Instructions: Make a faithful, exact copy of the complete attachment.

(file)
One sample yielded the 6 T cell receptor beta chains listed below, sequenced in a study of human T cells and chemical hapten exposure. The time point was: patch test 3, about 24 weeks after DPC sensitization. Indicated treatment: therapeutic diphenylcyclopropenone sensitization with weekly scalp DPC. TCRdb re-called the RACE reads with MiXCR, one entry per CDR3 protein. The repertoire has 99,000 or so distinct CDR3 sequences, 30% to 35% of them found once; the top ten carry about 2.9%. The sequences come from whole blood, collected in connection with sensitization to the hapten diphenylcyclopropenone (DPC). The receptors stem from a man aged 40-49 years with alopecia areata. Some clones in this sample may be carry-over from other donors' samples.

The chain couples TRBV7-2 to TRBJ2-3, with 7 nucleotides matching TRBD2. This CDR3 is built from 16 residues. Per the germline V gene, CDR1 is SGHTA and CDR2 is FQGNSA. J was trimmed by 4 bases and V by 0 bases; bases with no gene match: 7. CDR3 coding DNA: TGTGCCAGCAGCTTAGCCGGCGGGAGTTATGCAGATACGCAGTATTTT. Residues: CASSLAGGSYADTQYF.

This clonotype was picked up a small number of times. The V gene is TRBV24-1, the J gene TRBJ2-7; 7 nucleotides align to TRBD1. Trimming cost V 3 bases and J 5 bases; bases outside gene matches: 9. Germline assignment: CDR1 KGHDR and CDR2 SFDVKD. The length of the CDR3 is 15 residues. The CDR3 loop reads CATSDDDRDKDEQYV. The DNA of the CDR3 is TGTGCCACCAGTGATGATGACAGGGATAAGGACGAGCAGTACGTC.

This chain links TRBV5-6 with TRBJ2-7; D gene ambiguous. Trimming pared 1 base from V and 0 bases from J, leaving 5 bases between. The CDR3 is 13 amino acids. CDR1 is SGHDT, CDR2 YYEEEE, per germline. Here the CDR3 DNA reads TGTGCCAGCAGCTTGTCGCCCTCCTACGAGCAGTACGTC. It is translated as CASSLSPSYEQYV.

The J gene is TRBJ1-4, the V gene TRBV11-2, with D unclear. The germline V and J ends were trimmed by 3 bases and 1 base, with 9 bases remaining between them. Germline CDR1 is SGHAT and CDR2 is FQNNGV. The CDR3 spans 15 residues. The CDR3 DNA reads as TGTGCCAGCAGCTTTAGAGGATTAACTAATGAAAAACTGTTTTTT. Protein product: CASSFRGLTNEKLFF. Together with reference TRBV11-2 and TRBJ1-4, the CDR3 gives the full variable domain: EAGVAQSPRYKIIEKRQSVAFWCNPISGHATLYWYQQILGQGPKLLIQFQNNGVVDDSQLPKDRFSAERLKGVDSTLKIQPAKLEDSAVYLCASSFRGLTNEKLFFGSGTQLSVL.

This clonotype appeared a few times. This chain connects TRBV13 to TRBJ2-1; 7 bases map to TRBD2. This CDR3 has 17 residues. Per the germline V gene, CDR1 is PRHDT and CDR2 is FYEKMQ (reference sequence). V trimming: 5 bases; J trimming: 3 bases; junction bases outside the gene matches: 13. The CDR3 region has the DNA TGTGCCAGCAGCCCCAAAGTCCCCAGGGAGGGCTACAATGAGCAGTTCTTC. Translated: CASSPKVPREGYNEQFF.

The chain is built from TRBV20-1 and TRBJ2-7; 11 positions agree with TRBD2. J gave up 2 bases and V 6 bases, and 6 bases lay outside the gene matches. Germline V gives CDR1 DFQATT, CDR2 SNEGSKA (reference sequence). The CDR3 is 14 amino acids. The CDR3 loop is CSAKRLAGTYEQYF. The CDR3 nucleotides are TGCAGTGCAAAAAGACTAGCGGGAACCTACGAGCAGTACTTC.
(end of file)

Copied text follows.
One sample yielded the 6 T cell receptor beta chains listed below, sequenced in a study of human T cells and chemical hapten exposure. The time point was: patch test 3, about 24 weeks after DPC sensitization. Indicated treatment: therapeutic diphenylcyclopropenone sensitization with weekly scalp DPC. TCRdb re-called the RACE reads with MiXCR, one entry per CDR3 protein. The repertoire has 99,000 or so distinct CDR3 sequences, 30% to 35% of them found once; the top ten carry about 2.9%. The sequences come from whole blood, collected in connection with sensitization to the hapten diphenylcyclopropenone (DPC). The receptors stem from a man aged 40-49 years with alopecia areata. Some clones in this sample may be carry-over from other donors' samples.

The chain couples TRBV7-2 to TRBJ2-3, with 7 nucleotides matching TRBD2. This CDR3 is built from 16 residues. Per the germline V gene, CDR1 is SGHTA and CDR2 is FQGNSA. J was trimmed by 4 bases and V by 0 bases; bases with no gene match: 7. CDR3 coding DNA: TGTGCCAGCAGCTTAGCCGGCGGGAGTTATGCAGATACGCAGTATTTT. Residues: CASSLAGGSYADTQYF.

This clonotype was picked up a small number of times. The V gene is TRBV24-1, the J gene TRBJ2-7; 7 nucleotides align to TRBD1. Trimming cost V 3 bases and J 5 bases; bases outside gene matches: 9. Germline assignment: CDR1 KGHDR and CDR2 SFDVKD. The length of the CDR3 is 15 residues. The CDR3 loop reads CATSDDDRDKDEQYV. The DNA of the CDR3 is TGTGCCACCAGTGATGATGACAGGGATAAGGACGAGCAGTACGTC.

This chain links TRBV5-6 with TRBJ2-7; D gene ambiguous. Trimming pared 1 base from V and 0 bases from J, leaving 5 bases between. The CDR3 is 13 amino acids. CDR1 is SGHDT, CDR2 YYEEEE, per germline. Here the CDR3 DNA reads TGTGCCAGCAGCTTGTCGCCCTCCTACGAGCAGTACGTC. It is translated as CASSLSPSYEQYV.

The J gene is TRBJ1-4, the V gene TRBV11-2, with D unclear. The germline V and J ends were trimmed by 3 bases and 1 base, with 9 bases remaining between them. Germline CDR1 is SGHAT and CDR2 is FQNNGV. The CDR3 spans 15 residues. The CDR3 DNA reads as TGTGCCAGCAGCTTTAGAGGATTAACTAATGAAAAACTGTTTTTT. Protein product: CASSFRGLTNEKLFF. Together with reference TRBV11-2 and TRBJ1-4, the CDR3 gives the full variable domain: EAGVAQSPRYKIIEKRQSVAFWCNPISGHATLYWYQQILGQGPKLLIQFQNNGVVDDSQLPKDRFSAERLKGVDSTLKIQPAKLEDSAVYLCASSFRGLTNEKLFFGSGTQLSVL.

This clonotype appeared a few times. This chain connects TRBV13 to TRBJ2-1; 7 bases map to TRBD2. This CDR3 has 17 residues. Per the germline V gene, CDR1 is PRHDT and CDR2 is FYEKMQ (reference sequence). V trimming: 5 bases; J trimming: 3 bases; junction bases outside the gene matches: 13. The CDR3 region has the DNA TGTGCCAGCAGCCCCAAAGTCCCCAGGGAGGGCTACAATGAGCAGTTCTTC. Translated: CASSPKVPREGYNEQFF.

The chain is built from TRBV20-1 and TRBJ2-7; 11 positions agree with TRBD2. J gave up 2 bases and V 6 bases, and 6 bases lay outside the gene matches. Germline V gives CDR1 DFQATT, CDR2 SNEGSKA (reference sequence). The CDR3 is 14 amino acids. The CDR3 loop is CSAKRLAGTYEQYF. The CDR3 nucleotides are TGCAGTGCAAAAAGACTAGCGGGAACCTACGAGCAGTACTTC.